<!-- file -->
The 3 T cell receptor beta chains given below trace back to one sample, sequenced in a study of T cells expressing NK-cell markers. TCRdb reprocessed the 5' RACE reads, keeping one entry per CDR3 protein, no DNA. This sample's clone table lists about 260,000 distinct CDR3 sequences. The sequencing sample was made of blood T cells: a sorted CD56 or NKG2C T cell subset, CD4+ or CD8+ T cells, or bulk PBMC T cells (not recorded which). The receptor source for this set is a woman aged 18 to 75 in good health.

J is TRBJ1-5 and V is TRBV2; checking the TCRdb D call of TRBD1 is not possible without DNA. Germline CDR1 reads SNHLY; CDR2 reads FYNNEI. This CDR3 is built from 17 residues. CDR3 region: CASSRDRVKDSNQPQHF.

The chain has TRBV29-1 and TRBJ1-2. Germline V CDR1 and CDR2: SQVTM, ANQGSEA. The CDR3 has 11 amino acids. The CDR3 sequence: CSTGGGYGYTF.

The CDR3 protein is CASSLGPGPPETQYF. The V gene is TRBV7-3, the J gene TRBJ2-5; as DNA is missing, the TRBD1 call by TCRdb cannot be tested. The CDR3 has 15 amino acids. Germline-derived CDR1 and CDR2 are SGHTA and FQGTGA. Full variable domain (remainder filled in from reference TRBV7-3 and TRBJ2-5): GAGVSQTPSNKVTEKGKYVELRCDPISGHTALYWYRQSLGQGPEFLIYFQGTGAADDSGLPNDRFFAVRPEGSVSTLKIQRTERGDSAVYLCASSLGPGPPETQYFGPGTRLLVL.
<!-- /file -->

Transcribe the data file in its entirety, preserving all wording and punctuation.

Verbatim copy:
The 3 T cell receptor beta chains given below trace back to one sample, sequenced in a study of T cells expressing NK-cell markers. TCRdb reprocessed the 5' RACE reads, keeping one entry per CDR3 protein, no DNA. This sample's clone table lists about 260,000 distinct CDR3 sequences. The sequencing sample was made of blood T cells: a sorted CD56 or NKG2C T cell subset, CD4+ or CD8+ T cells, or bulk PBMC T cells (not recorded which). The receptor source for this set is a woman aged 18 to 75 in good health.

J is TRBJ1-5 and V is TRBV2; checking the TCRdb D call of TRBD1 is not possible without DNA. Germline CDR1 reads SNHLY; CDR2 reads FYNNEI. This CDR3 is built from 17 residues. CDR3 region: CASSRDRVKDSNQPQHF.

The chain has TRBV29-1 and TRBJ1-2. Germline V CDR1 and CDR2: SQVTM, ANQGSEA. The CDR3 has 11 amino acids. The CDR3 sequence: CSTGGGYGYTF.

The CDR3 protein is CASSLGPGPPETQYF. The V gene is TRBV7-3, the J gene TRBJ2-5; as DNA is missing, the TRBD1 call by TCRdb cannot be tested. The CDR3 has 15 amino acids. Germline-derived CDR1 and CDR2 are SGHTA and FQGTGA. Full variable domain (remainder filled in from reference TRBV7-3 and TRBJ2-5): GAGVSQTPSNKVTEKGKYVELRCDPISGHTALYWYRQSLGQGPEFLIYFQGTGAADDSGLPNDRFFAVRPEGSVSTLKIQRTERGDSAVYLCASSLGPGPPETQYFGPGTRLLVL.